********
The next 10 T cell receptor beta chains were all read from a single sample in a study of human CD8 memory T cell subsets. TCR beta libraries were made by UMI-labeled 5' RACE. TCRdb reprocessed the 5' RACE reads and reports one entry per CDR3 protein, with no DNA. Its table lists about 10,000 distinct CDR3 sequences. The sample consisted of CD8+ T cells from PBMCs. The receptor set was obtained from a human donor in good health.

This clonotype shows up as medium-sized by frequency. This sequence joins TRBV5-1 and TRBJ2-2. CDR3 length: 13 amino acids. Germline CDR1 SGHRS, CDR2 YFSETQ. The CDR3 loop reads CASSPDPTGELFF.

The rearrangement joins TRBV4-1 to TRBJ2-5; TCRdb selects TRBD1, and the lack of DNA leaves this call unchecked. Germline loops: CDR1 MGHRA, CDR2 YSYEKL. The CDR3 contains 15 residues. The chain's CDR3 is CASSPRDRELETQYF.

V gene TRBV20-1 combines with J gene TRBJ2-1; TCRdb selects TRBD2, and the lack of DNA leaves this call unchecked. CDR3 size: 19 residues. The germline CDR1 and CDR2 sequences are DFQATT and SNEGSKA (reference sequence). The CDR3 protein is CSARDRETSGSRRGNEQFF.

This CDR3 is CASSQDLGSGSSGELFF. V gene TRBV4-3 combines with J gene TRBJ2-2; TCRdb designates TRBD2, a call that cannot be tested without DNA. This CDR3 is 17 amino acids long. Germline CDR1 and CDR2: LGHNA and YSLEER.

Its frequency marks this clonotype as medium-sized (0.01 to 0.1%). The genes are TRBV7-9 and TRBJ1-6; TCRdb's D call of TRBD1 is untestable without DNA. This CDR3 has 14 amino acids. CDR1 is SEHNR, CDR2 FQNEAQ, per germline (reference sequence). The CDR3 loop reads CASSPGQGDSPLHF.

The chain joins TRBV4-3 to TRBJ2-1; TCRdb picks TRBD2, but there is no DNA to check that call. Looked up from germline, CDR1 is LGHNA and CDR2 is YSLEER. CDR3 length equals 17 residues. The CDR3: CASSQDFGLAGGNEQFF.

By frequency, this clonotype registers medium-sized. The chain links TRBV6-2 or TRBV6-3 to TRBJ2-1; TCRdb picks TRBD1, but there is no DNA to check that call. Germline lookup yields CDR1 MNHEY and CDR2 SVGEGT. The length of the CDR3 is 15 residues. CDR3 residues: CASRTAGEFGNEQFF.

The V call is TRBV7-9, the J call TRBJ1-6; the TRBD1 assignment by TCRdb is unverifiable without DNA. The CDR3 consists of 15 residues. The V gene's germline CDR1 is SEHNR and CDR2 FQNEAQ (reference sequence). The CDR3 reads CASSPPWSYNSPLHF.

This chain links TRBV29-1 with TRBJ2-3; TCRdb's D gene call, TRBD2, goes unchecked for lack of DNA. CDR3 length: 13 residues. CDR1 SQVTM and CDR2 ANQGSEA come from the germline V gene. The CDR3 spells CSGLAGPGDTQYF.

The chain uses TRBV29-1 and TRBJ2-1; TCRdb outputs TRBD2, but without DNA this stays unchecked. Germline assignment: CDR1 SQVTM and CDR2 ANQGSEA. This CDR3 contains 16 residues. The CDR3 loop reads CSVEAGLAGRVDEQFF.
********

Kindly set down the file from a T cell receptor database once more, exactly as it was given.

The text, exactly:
The next 10 T cell receptor beta chains were all read from a single sample in a study of human CD8 memory T cell subsets. TCR beta libraries were made by UMI-labeled 5' RACE. TCRdb reprocessed the 5' RACE reads and reports one entry per CDR3 protein, with no DNA. Its table lists about 10,000 distinct CDR3 sequences. The sample consisted of CD8+ T cells from PBMCs. The receptor set was obtained from a human donor in good health.

This clonotype shows up as medium-sized by frequency. This sequence joins TRBV5-1 and TRBJ2-2. CDR3 length: 13 amino acids. Germline CDR1 SGHRS, CDR2 YFSETQ. The CDR3 loop reads CASSPDPTGELFF.

The rearrangement joins TRBV4-1 to TRBJ2-5; TCRdb selects TRBD1, and the lack of DNA leaves this call unchecked. Germline loops: CDR1 MGHRA, CDR2 YSYEKL. The CDR3 contains 15 residues. The chain's CDR3 is CASSPRDRELETQYF.

V gene TRBV20-1 combines with J gene TRBJ2-1; TCRdb selects TRBD2, and the lack of DNA leaves this call unchecked. CDR3 size: 19 residues. The germline CDR1 and CDR2 sequences are DFQATT and SNEGSKA (reference sequence). The CDR3 protein is CSARDRETSGSRRGNEQFF.

This CDR3 is CASSQDLGSGSSGELFF. V gene TRBV4-3 combines with J gene TRBJ2-2; TCRdb designates TRBD2, a call that cannot be tested without DNA. This CDR3 is 17 amino acids long. Germline CDR1 and CDR2: LGHNA and YSLEER.

Its frequency marks this clonotype as medium-sized (0.01 to 0.1%). The genes are TRBV7-9 and TRBJ1-6; TCRdb's D call of TRBD1 is untestable without DNA. This CDR3 has 14 amino acids. CDR1 is SEHNR, CDR2 FQNEAQ, per germline (reference sequence). The CDR3 loop reads CASSPGQGDSPLHF.

The chain joins TRBV4-3 to TRBJ2-1; TCRdb picks TRBD2, but there is no DNA to check that call. Looked up from germline, CDR1 is LGHNA and CDR2 is YSLEER. CDR3 length equals 17 residues. The CDR3: CASSQDFGLAGGNEQFF.

By frequency, this clonotype registers medium-sized. The chain links TRBV6-2 or TRBV6-3 to TRBJ2-1; TCRdb picks TRBD1, but there is no DNA to check that call. Germline lookup yields CDR1 MNHEY and CDR2 SVGEGT. The length of the CDR3 is 15 residues. CDR3 residues: CASRTAGEFGNEQFF.

The V call is TRBV7-9, the J call TRBJ1-6; the TRBD1 assignment by TCRdb is unverifiable without DNA. The CDR3 consists of 15 residues. The V gene's germline CDR1 is SEHNR and CDR2 FQNEAQ (reference sequence). The CDR3 reads CASSPPWSYNSPLHF.

This chain links TRBV29-1 with TRBJ2-3; TCRdb's D gene call, TRBD2, goes unchecked for lack of DNA. CDR3 length: 13 residues. CDR1 SQVTM and CDR2 ANQGSEA come from the germline V gene. The CDR3 spells CSGLAGPGDTQYF.

The chain uses TRBV29-1 and TRBJ2-1; TCRdb outputs TRBD2, but without DNA this stays unchecked. Germline assignment: CDR1 SQVTM and CDR2 ANQGSEA. This CDR3 contains 16 residues. The CDR3 loop reads CSVEAGLAGRVDEQFF.